“My jokes must have broken my cruise ship? My dream vacation seems to have sleep apnea? The Norwegian Pearl is having engine problems,” Scott Blugrind wrote in an Instagram post.
The Norwegian Pearl missed stops in Palma, Mallorca and Monte Carlo because of a technical issue, according to a statement from NCL. “Due to the need to make necessary repairs, we will be ending the current sailing in Barcelona as well as cancelling Norwegian Pearl’s July 5, 2019 voyage,” the statement read.
Those scheduled to embark on Norwegian Pearl’s July 5 voyage to the Greek Isles and Italy were given three days’ notice that their sailing had been canceled.
Norwegian Pearl customers expecting to go on the July 5 sailing were given a 100 percent refund and a 100 percent future cruise credit, as well as $300 in flight change fees. That $300 might not be enough to cover the losses for some customers, according to their tweets.
“#norwegianpearl @CruiseNorwegian refused to pay for my airfare after they cancelled my cruise! I’m out $5200 in airfare because of their actions, plus another $900 in worthless travel insurance. Anyone talking about a class action?” Steven Judd tweeted.
While NCL provided guests stuck in Barcelona with a 50 percent refund, a 50 percent future cruise credit and up to $300 in flight change fees, customers ran into problems when it came time to book new flights home. Some lamented the cost of their lost airfare, and the fact that NCL would not provide layover hotel coverage.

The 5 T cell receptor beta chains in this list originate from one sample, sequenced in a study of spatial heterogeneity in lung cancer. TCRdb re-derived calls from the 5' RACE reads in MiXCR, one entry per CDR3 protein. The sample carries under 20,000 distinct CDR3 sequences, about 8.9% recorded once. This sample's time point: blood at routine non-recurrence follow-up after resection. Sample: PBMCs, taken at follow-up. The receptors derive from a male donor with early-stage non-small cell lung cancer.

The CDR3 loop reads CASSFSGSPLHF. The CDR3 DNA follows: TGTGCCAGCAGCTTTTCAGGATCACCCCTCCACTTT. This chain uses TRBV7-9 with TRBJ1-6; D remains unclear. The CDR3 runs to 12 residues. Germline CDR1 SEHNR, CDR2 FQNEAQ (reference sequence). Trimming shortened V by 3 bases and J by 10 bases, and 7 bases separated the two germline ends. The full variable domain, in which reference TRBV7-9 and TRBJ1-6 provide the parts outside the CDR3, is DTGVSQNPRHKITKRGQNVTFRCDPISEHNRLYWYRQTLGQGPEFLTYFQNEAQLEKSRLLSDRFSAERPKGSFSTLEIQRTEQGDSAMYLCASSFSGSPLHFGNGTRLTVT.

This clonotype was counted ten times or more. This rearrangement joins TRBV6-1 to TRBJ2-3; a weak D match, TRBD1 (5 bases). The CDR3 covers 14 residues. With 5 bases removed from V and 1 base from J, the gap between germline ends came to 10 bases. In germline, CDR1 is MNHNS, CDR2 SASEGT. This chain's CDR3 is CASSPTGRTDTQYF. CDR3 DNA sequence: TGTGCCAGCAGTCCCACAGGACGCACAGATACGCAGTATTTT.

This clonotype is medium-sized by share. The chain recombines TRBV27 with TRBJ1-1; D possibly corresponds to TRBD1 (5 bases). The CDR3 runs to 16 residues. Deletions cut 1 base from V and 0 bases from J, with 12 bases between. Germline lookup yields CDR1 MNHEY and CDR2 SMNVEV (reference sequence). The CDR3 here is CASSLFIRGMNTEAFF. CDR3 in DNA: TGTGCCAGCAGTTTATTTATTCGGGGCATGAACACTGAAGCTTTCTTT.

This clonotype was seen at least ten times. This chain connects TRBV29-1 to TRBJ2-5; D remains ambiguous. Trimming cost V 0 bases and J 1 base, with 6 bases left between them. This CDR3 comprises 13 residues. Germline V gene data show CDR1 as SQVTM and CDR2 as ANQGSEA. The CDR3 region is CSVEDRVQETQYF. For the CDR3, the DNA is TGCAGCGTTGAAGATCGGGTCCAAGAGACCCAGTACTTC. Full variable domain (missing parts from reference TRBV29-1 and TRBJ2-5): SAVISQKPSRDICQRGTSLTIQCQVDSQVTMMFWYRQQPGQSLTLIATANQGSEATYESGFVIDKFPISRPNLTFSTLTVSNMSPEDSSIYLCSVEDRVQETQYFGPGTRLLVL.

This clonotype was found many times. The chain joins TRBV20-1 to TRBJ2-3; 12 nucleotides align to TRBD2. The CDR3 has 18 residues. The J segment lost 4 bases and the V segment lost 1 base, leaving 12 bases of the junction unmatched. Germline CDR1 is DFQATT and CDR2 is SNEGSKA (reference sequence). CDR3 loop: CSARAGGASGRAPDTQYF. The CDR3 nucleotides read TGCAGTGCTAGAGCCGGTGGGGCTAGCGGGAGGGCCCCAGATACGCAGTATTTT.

Travelers affected by both sailings vented about the various problems associated with the technical failure on social media and online cruising forums such as CruiseCritic.com.
“We are already here in Europe and have non-refundable days on Amalfi Coast after the cruise. We are stuck and I need to figure out a plan for 2-weeks last minute. All of that planning for nothing — we are devastated and don’t know what to do!” wrote user mickeyfanz, who was traveling with a group of nine people for a birthday celebration.
In the age of social media, cruise ship catastrophes seem to go viral fairly often. Last March, the world watched as more than 1,300 Viking Sky passengers braved 26-foot waves off the west coast of Norway while the ship experienced engine failure. There’s a Wikipedia page dedicated to the “Costa Concordia disaster” that documents the capsizing of Carnival’s Costa Concordia, resulting in the death of at least 25 people.
But according to cruise expert Stewart Chiron of the Cruise Guy, who’s taken more than 270 cruises, cruise news gets blown out of proportion.
“We notice [problems] more because there are more ships, there’s more sailing,” Chiron said. “In 2019, just over 30 million people are expected to go on a cruise. It’s a significant number worldwide.”
Chiron argued that cruising is the safest form of travel, and that cruise ship problems get sensationalized. Disasters like Costa Concordia are not the norm. “The numbers of those situations you can count on one hand. It’s so incredibly rare,” he said.
Mechanical problems, on the other hand, are more common. Cruise ships are “like airplanes, they’re like cars. So sometimes there’s an issue — they break down,” Chiron said. “It’s not the first ship that’s had to cancel sailings. It’s not the first, and it’s not the last.”
While Chiron said news covering cruise problems tends to be hyperbolic, it does shed light on a different important consideration for cruise-goers.
“It does highlight the need of travel insurance,” Chiron said. “I’m not trying to over dramatize it, but there are so many moving parts. The insurance is so important that your property, your health and your trip is protected."